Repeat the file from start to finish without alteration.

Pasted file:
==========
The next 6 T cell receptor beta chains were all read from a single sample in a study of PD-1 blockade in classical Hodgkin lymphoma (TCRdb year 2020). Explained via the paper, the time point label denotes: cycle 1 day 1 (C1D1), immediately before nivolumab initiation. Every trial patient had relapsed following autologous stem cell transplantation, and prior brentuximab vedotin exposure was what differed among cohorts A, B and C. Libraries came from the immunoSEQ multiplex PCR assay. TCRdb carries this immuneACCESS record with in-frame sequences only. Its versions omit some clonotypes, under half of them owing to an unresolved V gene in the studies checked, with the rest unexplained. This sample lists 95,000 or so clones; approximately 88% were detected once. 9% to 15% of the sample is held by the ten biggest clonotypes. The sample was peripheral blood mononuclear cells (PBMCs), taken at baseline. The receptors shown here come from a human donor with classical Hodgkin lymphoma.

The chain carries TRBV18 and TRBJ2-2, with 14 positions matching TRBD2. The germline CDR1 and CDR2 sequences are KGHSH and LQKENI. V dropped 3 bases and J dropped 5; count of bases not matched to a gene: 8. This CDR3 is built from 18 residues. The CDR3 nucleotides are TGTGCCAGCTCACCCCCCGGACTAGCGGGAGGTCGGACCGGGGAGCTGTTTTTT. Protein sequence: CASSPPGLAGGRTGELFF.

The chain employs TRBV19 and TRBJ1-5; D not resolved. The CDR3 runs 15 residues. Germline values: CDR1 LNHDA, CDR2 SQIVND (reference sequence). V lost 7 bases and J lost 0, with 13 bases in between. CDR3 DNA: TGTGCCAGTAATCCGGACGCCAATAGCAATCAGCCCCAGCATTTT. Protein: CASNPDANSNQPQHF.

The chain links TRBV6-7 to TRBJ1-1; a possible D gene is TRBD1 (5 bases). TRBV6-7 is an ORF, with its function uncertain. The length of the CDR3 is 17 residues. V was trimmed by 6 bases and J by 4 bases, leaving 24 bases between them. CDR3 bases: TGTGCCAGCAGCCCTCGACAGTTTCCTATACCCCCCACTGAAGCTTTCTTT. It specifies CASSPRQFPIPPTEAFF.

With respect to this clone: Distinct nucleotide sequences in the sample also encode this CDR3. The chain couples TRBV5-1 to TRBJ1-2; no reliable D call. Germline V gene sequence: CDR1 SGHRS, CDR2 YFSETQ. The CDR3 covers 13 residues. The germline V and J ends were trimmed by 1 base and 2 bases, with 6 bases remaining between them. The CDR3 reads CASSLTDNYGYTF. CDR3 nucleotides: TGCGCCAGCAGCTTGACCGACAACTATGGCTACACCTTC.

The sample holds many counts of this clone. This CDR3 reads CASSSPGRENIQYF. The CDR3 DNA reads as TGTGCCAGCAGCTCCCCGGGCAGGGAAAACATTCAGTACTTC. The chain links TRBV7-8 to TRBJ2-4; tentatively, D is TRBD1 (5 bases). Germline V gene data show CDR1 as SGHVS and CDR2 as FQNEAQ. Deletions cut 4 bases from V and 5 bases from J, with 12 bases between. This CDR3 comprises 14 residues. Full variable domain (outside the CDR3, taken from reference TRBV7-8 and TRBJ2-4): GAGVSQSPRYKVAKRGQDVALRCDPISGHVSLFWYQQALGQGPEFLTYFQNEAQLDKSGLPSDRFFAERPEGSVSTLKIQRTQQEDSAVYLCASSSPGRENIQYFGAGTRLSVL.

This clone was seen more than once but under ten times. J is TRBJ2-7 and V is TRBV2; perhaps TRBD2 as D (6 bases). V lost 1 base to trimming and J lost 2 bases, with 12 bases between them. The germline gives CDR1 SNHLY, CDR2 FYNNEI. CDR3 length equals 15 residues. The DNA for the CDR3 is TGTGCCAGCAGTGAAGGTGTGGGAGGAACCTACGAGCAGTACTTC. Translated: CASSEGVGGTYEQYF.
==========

The next 6 T cell receptor beta chains were all read from a single sample in a study of PD-1 blockade in classical Hodgkin lymphoma (TCRdb year 2020). Explained via the paper, the time point label denotes: cycle 1 day 1 (C1D1), immediately before nivolumab initiation. Every trial patient had relapsed following autologous stem cell transplantation, and prior brentuximab vedotin exposure was what differed among cohorts A, B and C. Libraries came from the immunoSEQ multiplex PCR assay. TCRdb carries this immuneACCESS record with in-frame sequences only. Its versions omit some clonotypes, under half of them owing to an unresolved V gene in the studies checked, with the rest unexplained. This sample lists 95,000 or so clones; approximately 88% were detected once. 9% to 15% of the sample is held by the ten biggest clonotypes. The sample was peripheral blood mononuclear cells (PBMCs), taken at baseline. The receptors shown here come from a human donor with classical Hodgkin lymphoma.

The chain carries TRBV18 and TRBJ2-2, with 14 positions matching TRBD2. The germline CDR1 and CDR2 sequences are KGHSH and LQKENI. V dropped 3 bases and J dropped 5; count of bases not matched to a gene: 8. This CDR3 is built from 18 residues. The CDR3 nucleotides are TGTGCCAGCTCACCCCCCGGACTAGCGGGAGGTCGGACCGGGGAGCTGTTTTTT. Protein sequence: CASSPPGLAGGRTGELFF.

The chain employs TRBV19 and TRBJ1-5; D not resolved. The CDR3 runs 15 residues. Germline values: CDR1 LNHDA, CDR2 SQIVND (reference sequence). V lost 7 bases and J lost 0, with 13 bases in between. CDR3 DNA: TGTGCCAGTAATCCGGACGCCAATAGCAATCAGCCCCAGCATTTT. Protein: CASNPDANSNQPQHF.

The chain links TRBV6-7 to TRBJ1-1; a possible D gene is TRBD1 (5 bases). TRBV6-7 is an ORF, with its function uncertain. The length of the CDR3 is 17 residues. V was trimmed by 6 bases and J by 4 bases, leaving 24 bases between them. CDR3 bases: TGTGCCAGCAGCCCTCGACAGTTTCCTATACCCCCCACTGAAGCTTTCTTT. It specifies CASSPRQFPIPPTEAFF.

With respect to this clone: Distinct nucleotide sequences in the sample also encode this CDR3. The chain couples TRBV5-1 to TRBJ1-2; no reliable D call. Germline V gene sequence: CDR1 SGHRS, CDR2 YFSETQ. The CDR3 covers 13 residues. The germline V and J ends were trimmed by 1 base and 2 bases, with 6 bases remaining between them. The CDR3 reads CASSLTDNYGYTF. CDR3 nucleotides: TGCGCCAGCAGCTTGACCGACAACTATGGCTACACCTTC.

The sample holds many counts of this clone. This CDR3 reads CASSSPGRENIQYF. The CDR3 DNA reads as TGTGCCAGCAGCTCCCCGGGCAGGGAAAACATTCAGTACTTC. The chain links TRBV7-8 to TRBJ2-4; tentatively, D is TRBD1 (5 bases). Germline V gene data show CDR1 as SGHVS and CDR2 as FQNEAQ. Deletions cut 4 bases from V and 5 bases from J, with 12 bases between. This CDR3 comprises 14 residues. Full variable domain (outside the CDR3, taken from reference TRBV7-8 and TRBJ2-4): GAGVSQSPRYKVAKRGQDVALRCDPISGHVSLFWYQQALGQGPEFLTYFQNEAQLDKSGLPSDRFFAERPEGSVSTLKIQRTQQEDSAVYLCASSSPGRENIQYFGAGTRLSVL.

This clone was seen more than once but under ten times. J is TRBJ2-7 and V is TRBV2; perhaps TRBD2 as D (6 bases). V lost 1 base to trimming and J lost 2 bases, with 12 bases between them. The germline gives CDR1 SNHLY, CDR2 FYNNEI. CDR3 length equals 15 residues. The DNA for the CDR3 is TGTGCCAGCAGTGAAGGTGTGGGAGGAACCTACGAGCAGTACTTC. Translated: CASSEGVGGTYEQYF.